| Hillary: Ad heat
Washington, June 16: Senator Hillary Clinton, the Democratic front runner in the 2008 US presidential election, has pulled out an image of her with Mother Teresa from a campaign advertisement after the Missionaries of Charity objected to the use of the Mother’s image for political activity.
The use of the image, in a video narrative by the senator’s husband, former President Bill Clinton, had caused an uproar among Catholics in the US.
The leading Democrat’s campaign spokesman Phil Singer told reporters, who queried about changes to the video yesterday, that Mother Teresa’s “order asked us to remove it (Mother’s image) from the video, so we did”.
For Hillary, the flap over the video is the third unsavoury episode involving India or Indians in as many weeks as the US presidential campaign acquires its customary ugliness with rivals getting interest groups, including the media, to throw dirt at one another.
Two days ago, the campaign for the second most popular Democratic aspirant to the White House, Senator Barack Obama, ridiculed Hillary as a senator from Punjab, a reference to her claim in March that “I can certainly run for the Senate seat in Punjab and win easily”.
A three-page research document prepared by Obama’s campaign strategists titled “Hillary Clinton (Democrat-Punjab)’s Personal Financial and Political Ties”, was leaked to The New York Sun on Thursday.
It accused Bill Clinton of having invested in EasyBill Ltd, an Indian company doing work outsourced from the US, and Hillary of having taken tens of thousands of dollars in campaign money from companies that offshore jobs to India.
“Bill Clinton collected $300,000 from Cisco in 2006,” the document said.
“Hillary Clinton accepted almost $60,000 in contributions from employees of Cisco Systems” even as it was “laying off $60,000-a-year (American) ‘techies’, while hiring new employees in Bangalore.”
Obama, like John Kerry, the failed Democratic presidential candidate in 2004, is trying to make outsourcing an issue in the 2008 presidential election.
According to the text of the document published in New York, Hillary has strong ties with Sant Singh Chatwal, a Big Apple restaurateur who was arrested by Indian authorities “during a visit to India with Bill Clinton in May 2001”.
It is alleged that Chatwal was charged with defrauding the New York city branch of an Indian bank “out of $9 million he borrowed in 1994. He posted bail, then fled India, boarding a flight to Vienna despite an attempt by authorities to detain him”.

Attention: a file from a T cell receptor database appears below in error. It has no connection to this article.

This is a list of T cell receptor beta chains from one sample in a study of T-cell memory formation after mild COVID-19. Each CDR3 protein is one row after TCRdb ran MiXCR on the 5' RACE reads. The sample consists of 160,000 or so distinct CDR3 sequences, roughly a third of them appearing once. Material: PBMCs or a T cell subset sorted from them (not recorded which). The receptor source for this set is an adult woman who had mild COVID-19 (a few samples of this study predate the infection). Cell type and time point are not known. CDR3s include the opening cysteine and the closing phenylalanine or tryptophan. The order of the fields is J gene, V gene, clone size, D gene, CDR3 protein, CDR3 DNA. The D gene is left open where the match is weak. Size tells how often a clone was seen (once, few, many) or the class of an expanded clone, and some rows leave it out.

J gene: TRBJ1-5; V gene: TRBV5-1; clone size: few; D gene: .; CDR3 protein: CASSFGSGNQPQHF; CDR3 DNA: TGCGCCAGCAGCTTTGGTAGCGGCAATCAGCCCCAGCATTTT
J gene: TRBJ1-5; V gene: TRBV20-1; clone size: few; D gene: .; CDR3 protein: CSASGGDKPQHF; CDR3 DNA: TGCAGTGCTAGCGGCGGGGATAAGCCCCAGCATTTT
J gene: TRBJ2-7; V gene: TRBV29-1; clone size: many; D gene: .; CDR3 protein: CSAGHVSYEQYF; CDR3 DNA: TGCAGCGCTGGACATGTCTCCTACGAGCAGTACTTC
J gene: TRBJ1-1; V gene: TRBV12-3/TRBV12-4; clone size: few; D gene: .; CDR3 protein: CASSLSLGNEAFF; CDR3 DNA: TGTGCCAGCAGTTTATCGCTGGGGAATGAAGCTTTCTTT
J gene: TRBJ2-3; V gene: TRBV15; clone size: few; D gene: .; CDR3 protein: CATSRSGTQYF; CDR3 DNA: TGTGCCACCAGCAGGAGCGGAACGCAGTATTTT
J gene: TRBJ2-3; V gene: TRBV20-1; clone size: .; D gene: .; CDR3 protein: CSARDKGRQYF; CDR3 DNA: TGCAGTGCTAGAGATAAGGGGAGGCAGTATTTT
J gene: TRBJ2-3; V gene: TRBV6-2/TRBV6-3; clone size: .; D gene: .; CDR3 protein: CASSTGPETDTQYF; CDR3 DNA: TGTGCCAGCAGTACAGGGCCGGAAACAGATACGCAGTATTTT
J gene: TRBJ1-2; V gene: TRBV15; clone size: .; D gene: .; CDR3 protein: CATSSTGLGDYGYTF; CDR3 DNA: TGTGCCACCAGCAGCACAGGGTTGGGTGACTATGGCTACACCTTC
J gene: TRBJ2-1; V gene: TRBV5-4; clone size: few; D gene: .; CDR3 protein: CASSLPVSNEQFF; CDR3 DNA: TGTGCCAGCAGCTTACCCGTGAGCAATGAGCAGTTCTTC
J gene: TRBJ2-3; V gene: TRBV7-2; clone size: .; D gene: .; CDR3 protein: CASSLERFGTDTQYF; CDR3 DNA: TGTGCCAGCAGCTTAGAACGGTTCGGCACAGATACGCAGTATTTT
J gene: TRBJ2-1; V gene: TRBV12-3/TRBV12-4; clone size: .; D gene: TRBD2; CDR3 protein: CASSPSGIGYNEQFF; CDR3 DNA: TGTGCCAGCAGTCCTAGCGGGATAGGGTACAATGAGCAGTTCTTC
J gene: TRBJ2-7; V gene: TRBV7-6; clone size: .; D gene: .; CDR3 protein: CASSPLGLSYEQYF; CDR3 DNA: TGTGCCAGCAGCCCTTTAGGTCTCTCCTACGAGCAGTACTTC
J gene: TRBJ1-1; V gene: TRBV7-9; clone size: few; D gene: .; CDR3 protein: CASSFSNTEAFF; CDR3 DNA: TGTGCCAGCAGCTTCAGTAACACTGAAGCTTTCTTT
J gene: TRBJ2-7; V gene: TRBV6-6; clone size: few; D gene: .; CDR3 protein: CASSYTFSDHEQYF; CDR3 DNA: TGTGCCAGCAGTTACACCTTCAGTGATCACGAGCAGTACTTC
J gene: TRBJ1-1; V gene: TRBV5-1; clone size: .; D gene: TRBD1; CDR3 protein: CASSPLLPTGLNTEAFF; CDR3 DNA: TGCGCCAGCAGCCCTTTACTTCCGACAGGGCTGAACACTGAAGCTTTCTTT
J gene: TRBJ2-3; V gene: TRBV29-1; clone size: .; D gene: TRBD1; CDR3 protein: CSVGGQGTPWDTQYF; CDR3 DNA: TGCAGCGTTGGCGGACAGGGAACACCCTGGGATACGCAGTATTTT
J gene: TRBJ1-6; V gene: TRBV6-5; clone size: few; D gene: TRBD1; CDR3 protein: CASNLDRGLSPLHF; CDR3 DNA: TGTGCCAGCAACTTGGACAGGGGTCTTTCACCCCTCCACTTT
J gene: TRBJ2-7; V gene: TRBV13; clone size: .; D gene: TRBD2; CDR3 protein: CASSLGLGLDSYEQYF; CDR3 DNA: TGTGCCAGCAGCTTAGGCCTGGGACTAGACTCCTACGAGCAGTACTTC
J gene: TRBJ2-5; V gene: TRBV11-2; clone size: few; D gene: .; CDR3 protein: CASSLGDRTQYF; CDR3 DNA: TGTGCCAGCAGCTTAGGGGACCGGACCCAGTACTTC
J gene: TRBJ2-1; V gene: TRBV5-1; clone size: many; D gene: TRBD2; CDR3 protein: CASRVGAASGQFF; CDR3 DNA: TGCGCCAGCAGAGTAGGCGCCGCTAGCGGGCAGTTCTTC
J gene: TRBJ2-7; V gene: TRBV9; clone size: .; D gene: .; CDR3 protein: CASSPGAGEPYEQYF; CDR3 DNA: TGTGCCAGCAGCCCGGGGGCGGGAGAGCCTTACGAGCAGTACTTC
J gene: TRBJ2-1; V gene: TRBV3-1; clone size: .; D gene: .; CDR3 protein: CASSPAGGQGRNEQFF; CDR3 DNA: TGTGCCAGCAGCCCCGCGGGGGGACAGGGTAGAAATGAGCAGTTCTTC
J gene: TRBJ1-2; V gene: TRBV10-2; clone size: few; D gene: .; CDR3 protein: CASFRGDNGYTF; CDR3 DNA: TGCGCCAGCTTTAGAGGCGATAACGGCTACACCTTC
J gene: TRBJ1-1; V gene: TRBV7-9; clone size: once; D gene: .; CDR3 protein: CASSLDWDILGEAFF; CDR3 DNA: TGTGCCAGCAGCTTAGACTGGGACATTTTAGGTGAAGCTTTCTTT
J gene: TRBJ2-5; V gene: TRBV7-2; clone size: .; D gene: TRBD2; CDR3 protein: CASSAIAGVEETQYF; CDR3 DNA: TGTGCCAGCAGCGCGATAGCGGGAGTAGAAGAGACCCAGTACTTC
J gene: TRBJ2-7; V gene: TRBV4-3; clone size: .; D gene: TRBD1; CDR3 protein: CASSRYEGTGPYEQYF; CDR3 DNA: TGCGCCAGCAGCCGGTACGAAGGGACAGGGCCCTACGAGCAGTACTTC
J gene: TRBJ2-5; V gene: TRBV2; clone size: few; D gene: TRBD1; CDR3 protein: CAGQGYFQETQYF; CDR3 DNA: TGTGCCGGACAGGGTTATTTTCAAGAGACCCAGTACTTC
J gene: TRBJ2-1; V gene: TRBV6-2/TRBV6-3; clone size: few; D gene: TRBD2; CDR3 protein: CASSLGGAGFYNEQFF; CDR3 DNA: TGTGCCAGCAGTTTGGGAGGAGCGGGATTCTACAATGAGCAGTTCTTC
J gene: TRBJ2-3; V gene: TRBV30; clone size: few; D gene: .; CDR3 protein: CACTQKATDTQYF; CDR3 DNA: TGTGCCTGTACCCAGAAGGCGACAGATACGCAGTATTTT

The third India-related controversy that surrounds Hillary relates to a lawsuit against Indian entrepreneur Vinod Gupta in Delaware that his company lent its corporate jet at a cost of $146,866 to fly Hillary and her husband in 2002 on a holiday to Acapulco in Mexico.
The suit filed by shareholders of Gupta’s company, InfoUSA, alleged that “during the next four years, InfoUSA paid Mr Clinton more than $2 million for consulting services, and spent almost $900,00 to fly him around for his presidential foundation work and to fly Mrs Clinton to campaign events”.
The use of Mother Teresa’s image in Hillary’s campaign video was brought to the attention of the Missionaries of Charity by a conservative Catholic group, Fidelis, which is angry about the New York Senator’s support for abortion, which the Mother opposed.
“Fidelis is very happy that the public campaign we waged against Hillary Clinton’s wholly inappropriate use of Blessed Mother Teresa’s image in a campaign video has succeeded,” the organisation said in a statement yesterday.
“If we had not alerted the Missionaries of Charity that Hillary Clinton’s campaign was inappropriately using Mother Teresa’s image, they would have never removed it from the video.”
The now-deleted portion of the campaign video showed Hillary waving alongside Mother Teresa as the narrative said: “Hillary, in effect, was the face of America, in Africa, in India.”